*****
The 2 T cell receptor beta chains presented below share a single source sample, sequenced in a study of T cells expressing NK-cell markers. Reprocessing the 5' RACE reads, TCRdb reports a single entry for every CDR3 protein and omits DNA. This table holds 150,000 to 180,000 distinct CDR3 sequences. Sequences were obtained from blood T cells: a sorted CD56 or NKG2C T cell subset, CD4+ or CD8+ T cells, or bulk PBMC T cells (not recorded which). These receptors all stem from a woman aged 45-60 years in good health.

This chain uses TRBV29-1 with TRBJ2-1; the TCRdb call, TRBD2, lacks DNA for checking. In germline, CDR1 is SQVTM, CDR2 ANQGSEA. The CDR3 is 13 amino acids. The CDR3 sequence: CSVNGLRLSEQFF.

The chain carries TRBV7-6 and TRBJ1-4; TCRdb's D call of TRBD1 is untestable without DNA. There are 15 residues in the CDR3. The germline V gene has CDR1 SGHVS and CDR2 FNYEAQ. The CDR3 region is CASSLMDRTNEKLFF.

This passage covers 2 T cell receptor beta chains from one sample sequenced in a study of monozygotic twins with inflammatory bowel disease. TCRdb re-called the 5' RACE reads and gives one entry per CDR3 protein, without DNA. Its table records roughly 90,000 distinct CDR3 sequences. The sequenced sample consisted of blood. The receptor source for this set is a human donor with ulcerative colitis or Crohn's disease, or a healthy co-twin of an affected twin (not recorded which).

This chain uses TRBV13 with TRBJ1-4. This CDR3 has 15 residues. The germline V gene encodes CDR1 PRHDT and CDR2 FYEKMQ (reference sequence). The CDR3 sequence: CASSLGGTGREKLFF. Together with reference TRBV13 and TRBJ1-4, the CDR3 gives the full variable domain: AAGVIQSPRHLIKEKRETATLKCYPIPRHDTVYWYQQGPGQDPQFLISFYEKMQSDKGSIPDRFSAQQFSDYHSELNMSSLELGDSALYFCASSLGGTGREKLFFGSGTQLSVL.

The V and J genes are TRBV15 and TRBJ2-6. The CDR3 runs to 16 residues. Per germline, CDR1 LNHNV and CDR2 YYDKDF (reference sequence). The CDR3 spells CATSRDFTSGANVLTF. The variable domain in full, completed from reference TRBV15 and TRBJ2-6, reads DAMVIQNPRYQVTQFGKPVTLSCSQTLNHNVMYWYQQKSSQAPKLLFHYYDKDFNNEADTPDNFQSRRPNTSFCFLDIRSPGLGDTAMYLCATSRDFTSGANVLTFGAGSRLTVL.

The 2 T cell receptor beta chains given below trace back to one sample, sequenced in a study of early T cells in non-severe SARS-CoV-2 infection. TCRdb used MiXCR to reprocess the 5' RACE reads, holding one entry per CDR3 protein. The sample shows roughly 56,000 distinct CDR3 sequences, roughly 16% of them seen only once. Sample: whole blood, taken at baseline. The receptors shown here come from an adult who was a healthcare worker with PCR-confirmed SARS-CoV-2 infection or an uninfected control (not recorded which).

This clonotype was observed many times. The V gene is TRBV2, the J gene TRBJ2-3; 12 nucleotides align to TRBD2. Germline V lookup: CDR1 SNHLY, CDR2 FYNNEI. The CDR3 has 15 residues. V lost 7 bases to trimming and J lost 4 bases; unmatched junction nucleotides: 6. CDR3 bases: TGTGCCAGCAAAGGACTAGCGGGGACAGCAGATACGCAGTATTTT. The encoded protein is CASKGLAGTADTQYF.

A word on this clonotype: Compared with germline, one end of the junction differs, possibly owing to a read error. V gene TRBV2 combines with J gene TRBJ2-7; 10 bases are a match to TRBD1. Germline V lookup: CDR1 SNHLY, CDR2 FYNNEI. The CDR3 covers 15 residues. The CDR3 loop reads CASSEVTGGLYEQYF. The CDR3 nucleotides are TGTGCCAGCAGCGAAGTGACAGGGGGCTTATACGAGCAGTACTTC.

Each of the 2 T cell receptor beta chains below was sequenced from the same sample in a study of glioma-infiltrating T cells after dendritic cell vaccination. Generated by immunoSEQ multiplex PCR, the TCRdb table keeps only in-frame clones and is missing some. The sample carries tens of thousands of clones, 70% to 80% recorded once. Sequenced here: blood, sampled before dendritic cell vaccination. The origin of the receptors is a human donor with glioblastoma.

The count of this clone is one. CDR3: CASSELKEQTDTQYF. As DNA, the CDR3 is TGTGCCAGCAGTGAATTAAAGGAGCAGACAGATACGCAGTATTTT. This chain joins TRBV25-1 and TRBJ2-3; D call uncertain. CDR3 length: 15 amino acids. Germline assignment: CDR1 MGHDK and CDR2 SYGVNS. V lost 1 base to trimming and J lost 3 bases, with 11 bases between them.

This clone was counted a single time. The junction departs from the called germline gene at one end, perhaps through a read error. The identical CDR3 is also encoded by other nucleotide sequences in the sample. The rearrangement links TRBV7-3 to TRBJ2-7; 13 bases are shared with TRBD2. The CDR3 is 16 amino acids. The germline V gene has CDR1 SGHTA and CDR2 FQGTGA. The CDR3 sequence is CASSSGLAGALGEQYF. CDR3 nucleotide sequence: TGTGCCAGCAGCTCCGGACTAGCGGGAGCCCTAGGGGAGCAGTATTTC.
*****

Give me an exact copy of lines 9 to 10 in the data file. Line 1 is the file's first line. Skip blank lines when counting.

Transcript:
A word on this clonotype: Compared with germline, one end of the junction differs, possibly owing to a read error. V gene TRBV2 combines with J gene TRBJ2-7; 10 bases are a match to TRBD1. Germline V lookup: CDR1 SNHLY, CDR2 FYNNEI. The CDR3 covers 15 residues. The CDR3 loop reads CASSEVTGGLYEQYF. The CDR3 nucleotides are TGTGCCAGCAGCGAAGTGACAGGGGGCTTATACGAGCAGTACTTC.

Each of the 2 T cell receptor beta chains below was sequenced from the same sample in a study of glioma-infiltrating T cells after dendritic cell vaccination. Generated by immunoSEQ multiplex PCR, the TCRdb table keeps only in-frame clones and is missing some. The sample carries tens of thousands of clones, 70% to 80% recorded once. Sequenced here: blood, sampled before dendritic cell vaccination. The origin of the receptors is a human donor with glioblastoma.